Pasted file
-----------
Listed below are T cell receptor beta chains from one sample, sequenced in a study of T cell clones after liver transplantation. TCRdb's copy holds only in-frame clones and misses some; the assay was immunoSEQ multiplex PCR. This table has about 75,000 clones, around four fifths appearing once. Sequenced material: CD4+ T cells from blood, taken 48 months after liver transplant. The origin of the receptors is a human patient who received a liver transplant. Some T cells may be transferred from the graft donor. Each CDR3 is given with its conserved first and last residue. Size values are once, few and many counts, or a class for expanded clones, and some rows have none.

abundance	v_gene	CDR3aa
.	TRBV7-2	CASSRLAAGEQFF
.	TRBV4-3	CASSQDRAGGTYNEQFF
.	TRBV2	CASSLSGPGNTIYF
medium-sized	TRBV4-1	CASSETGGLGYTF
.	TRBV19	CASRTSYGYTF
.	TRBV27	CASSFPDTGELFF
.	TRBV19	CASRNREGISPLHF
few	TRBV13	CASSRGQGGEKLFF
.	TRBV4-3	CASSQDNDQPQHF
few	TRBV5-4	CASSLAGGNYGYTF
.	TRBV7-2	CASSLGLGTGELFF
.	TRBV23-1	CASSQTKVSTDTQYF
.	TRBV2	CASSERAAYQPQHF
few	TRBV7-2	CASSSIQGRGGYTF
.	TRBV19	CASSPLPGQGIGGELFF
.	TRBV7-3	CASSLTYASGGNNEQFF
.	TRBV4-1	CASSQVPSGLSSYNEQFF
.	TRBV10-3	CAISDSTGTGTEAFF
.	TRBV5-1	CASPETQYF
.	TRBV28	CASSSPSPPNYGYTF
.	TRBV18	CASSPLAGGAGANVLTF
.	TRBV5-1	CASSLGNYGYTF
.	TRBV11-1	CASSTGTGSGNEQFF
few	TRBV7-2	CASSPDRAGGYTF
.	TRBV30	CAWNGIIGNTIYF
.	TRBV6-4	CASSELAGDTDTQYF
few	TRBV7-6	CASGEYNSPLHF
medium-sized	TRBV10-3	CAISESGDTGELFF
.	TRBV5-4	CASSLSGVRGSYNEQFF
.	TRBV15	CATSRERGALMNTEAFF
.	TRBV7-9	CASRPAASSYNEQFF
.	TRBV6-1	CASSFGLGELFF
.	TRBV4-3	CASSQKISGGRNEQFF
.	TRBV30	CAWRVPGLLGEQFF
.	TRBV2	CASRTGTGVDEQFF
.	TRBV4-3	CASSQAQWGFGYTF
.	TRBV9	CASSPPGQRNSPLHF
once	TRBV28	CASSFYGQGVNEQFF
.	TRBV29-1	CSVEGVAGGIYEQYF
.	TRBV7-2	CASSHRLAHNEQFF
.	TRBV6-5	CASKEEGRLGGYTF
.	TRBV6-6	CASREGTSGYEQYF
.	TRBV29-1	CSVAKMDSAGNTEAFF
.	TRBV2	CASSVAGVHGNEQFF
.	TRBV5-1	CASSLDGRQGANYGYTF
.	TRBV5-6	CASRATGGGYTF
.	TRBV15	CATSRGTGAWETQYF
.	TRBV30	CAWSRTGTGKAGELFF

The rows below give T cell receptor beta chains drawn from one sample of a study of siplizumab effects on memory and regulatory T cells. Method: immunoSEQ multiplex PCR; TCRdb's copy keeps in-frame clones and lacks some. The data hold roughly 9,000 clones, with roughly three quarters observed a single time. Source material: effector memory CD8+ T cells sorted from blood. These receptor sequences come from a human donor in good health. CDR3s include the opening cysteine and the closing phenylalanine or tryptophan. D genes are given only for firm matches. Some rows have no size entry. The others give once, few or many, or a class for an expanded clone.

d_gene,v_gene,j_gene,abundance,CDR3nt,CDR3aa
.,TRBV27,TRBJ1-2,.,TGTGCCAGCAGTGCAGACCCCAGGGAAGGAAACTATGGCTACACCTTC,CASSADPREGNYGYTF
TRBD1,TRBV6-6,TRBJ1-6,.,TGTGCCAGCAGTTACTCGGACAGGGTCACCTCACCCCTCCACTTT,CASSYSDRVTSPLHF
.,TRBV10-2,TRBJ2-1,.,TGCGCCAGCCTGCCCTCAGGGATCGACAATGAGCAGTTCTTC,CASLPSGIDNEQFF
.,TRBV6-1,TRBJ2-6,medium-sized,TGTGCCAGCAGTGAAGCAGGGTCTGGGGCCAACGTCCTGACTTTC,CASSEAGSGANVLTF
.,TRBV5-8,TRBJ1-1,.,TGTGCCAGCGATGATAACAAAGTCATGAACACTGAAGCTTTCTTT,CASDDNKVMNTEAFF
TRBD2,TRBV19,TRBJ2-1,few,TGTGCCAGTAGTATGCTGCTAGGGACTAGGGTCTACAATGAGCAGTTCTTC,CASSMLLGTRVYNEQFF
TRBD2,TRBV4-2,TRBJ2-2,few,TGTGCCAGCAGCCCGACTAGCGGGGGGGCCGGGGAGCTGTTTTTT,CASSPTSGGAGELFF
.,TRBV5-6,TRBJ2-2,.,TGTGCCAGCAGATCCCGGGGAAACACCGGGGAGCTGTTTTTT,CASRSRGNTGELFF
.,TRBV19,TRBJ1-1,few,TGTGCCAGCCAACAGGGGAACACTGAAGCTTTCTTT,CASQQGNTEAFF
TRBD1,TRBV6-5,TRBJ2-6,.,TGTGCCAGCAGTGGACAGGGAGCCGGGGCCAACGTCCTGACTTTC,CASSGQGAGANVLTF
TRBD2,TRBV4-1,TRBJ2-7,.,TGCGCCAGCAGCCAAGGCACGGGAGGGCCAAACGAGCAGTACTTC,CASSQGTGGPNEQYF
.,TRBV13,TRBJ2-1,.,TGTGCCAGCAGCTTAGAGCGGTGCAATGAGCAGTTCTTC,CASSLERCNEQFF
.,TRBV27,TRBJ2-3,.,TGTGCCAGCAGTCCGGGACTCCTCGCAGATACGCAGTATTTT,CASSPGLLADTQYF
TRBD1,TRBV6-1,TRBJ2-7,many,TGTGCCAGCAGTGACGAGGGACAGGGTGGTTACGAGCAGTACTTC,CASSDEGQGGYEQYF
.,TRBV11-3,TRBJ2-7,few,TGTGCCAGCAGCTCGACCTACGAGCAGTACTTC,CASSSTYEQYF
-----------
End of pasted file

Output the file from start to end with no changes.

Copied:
Listed below are T cell receptor beta chains from one sample, sequenced in a study of T cell clones after liver transplantation. TCRdb's copy holds only in-frame clones and misses some; the assay was immunoSEQ multiplex PCR. This table has about 75,000 clones, around four fifths appearing once. Sequenced material: CD4+ T cells from blood, taken 48 months after liver transplant. The origin of the receptors is a human patient who received a liver transplant. Some T cells may be transferred from the graft donor. Each CDR3 is given with its conserved first and last residue. Size values are once, few and many counts, or a class for expanded clones, and some rows have none.

abundance	v_gene	CDR3aa
.	TRBV7-2	CASSRLAAGEQFF
.	TRBV4-3	CASSQDRAGGTYNEQFF
.	TRBV2	CASSLSGPGNTIYF
medium-sized	TRBV4-1	CASSETGGLGYTF
.	TRBV19	CASRTSYGYTF
.	TRBV27	CASSFPDTGELFF
.	TRBV19	CASRNREGISPLHF
few	TRBV13	CASSRGQGGEKLFF
.	TRBV4-3	CASSQDNDQPQHF
few	TRBV5-4	CASSLAGGNYGYTF
.	TRBV7-2	CASSLGLGTGELFF
.	TRBV23-1	CASSQTKVSTDTQYF
.	TRBV2	CASSERAAYQPQHF
few	TRBV7-2	CASSSIQGRGGYTF
.	TRBV19	CASSPLPGQGIGGELFF
.	TRBV7-3	CASSLTYASGGNNEQFF
.	TRBV4-1	CASSQVPSGLSSYNEQFF
.	TRBV10-3	CAISDSTGTGTEAFF
.	TRBV5-1	CASPETQYF
.	TRBV28	CASSSPSPPNYGYTF
.	TRBV18	CASSPLAGGAGANVLTF
.	TRBV5-1	CASSLGNYGYTF
.	TRBV11-1	CASSTGTGSGNEQFF
few	TRBV7-2	CASSPDRAGGYTF
.	TRBV30	CAWNGIIGNTIYF
.	TRBV6-4	CASSELAGDTDTQYF
few	TRBV7-6	CASGEYNSPLHF
medium-sized	TRBV10-3	CAISESGDTGELFF
.	TRBV5-4	CASSLSGVRGSYNEQFF
.	TRBV15	CATSRERGALMNTEAFF
.	TRBV7-9	CASRPAASSYNEQFF
.	TRBV6-1	CASSFGLGELFF
.	TRBV4-3	CASSQKISGGRNEQFF
.	TRBV30	CAWRVPGLLGEQFF
.	TRBV2	CASRTGTGVDEQFF
.	TRBV4-3	CASSQAQWGFGYTF
.	TRBV9	CASSPPGQRNSPLHF
once	TRBV28	CASSFYGQGVNEQFF
.	TRBV29-1	CSVEGVAGGIYEQYF
.	TRBV7-2	CASSHRLAHNEQFF
.	TRBV6-5	CASKEEGRLGGYTF
.	TRBV6-6	CASREGTSGYEQYF
.	TRBV29-1	CSVAKMDSAGNTEAFF
.	TRBV2	CASSVAGVHGNEQFF
.	TRBV5-1	CASSLDGRQGANYGYTF
.	TRBV5-6	CASRATGGGYTF
.	TRBV15	CATSRGTGAWETQYF
.	TRBV30	CAWSRTGTGKAGELFF

The rows below give T cell receptor beta chains drawn from one sample of a study of siplizumab effects on memory and regulatory T cells. Method: immunoSEQ multiplex PCR; TCRdb's copy keeps in-frame clones and lacks some. The data hold roughly 9,000 clones, with roughly three quarters observed a single time. Source material: effector memory CD8+ T cells sorted from blood. These receptor sequences come from a human donor in good health. CDR3s include the opening cysteine and the closing phenylalanine or tryptophan. D genes are given only for firm matches. Some rows have no size entry. The others give once, few or many, or a class for an expanded clone.

d_gene,v_gene,j_gene,abundance,CDR3nt,CDR3aa
.,TRBV27,TRBJ1-2,.,TGTGCCAGCAGTGCAGACCCCAGGGAAGGAAACTATGGCTACACCTTC,CASSADPREGNYGYTF
TRBD1,TRBV6-6,TRBJ1-6,.,TGTGCCAGCAGTTACTCGGACAGGGTCACCTCACCCCTCCACTTT,CASSYSDRVTSPLHF
.,TRBV10-2,TRBJ2-1,.,TGCGCCAGCCTGCCCTCAGGGATCGACAATGAGCAGTTCTTC,CASLPSGIDNEQFF
.,TRBV6-1,TRBJ2-6,medium-sized,TGTGCCAGCAGTGAAGCAGGGTCTGGGGCCAACGTCCTGACTTTC,CASSEAGSGANVLTF
.,TRBV5-8,TRBJ1-1,.,TGTGCCAGCGATGATAACAAAGTCATGAACACTGAAGCTTTCTTT,CASDDNKVMNTEAFF
TRBD2,TRBV19,TRBJ2-1,few,TGTGCCAGTAGTATGCTGCTAGGGACTAGGGTCTACAATGAGCAGTTCTTC,CASSMLLGTRVYNEQFF
TRBD2,TRBV4-2,TRBJ2-2,few,TGTGCCAGCAGCCCGACTAGCGGGGGGGCCGGGGAGCTGTTTTTT,CASSPTSGGAGELFF
.,TRBV5-6,TRBJ2-2,.,TGTGCCAGCAGATCCCGGGGAAACACCGGGGAGCTGTTTTTT,CASRSRGNTGELFF
.,TRBV19,TRBJ1-1,few,TGTGCCAGCCAACAGGGGAACACTGAAGCTTTCTTT,CASQQGNTEAFF
TRBD1,TRBV6-5,TRBJ2-6,.,TGTGCCAGCAGTGGACAGGGAGCCGGGGCCAACGTCCTGACTTTC,CASSGQGAGANVLTF
TRBD2,TRBV4-1,TRBJ2-7,.,TGCGCCAGCAGCCAAGGCACGGGAGGGCCAAACGAGCAGTACTTC,CASSQGTGGPNEQYF
.,TRBV13,TRBJ2-1,.,TGTGCCAGCAGCTTAGAGCGGTGCAATGAGCAGTTCTTC,CASSLERCNEQFF
.,TRBV27,TRBJ2-3,.,TGTGCCAGCAGTCCGGGACTCCTCGCAGATACGCAGTATTTT,CASSPGLLADTQYF
TRBD1,TRBV6-1,TRBJ2-7,many,TGTGCCAGCAGTGACGAGGGACAGGGTGGTTACGAGCAGTACTTC,CASSDEGQGGYEQYF
.,TRBV11-3,TRBJ2-7,few,TGTGCCAGCAGCTCGACCTACGAGCAGTACTTC,CASSSTYEQYF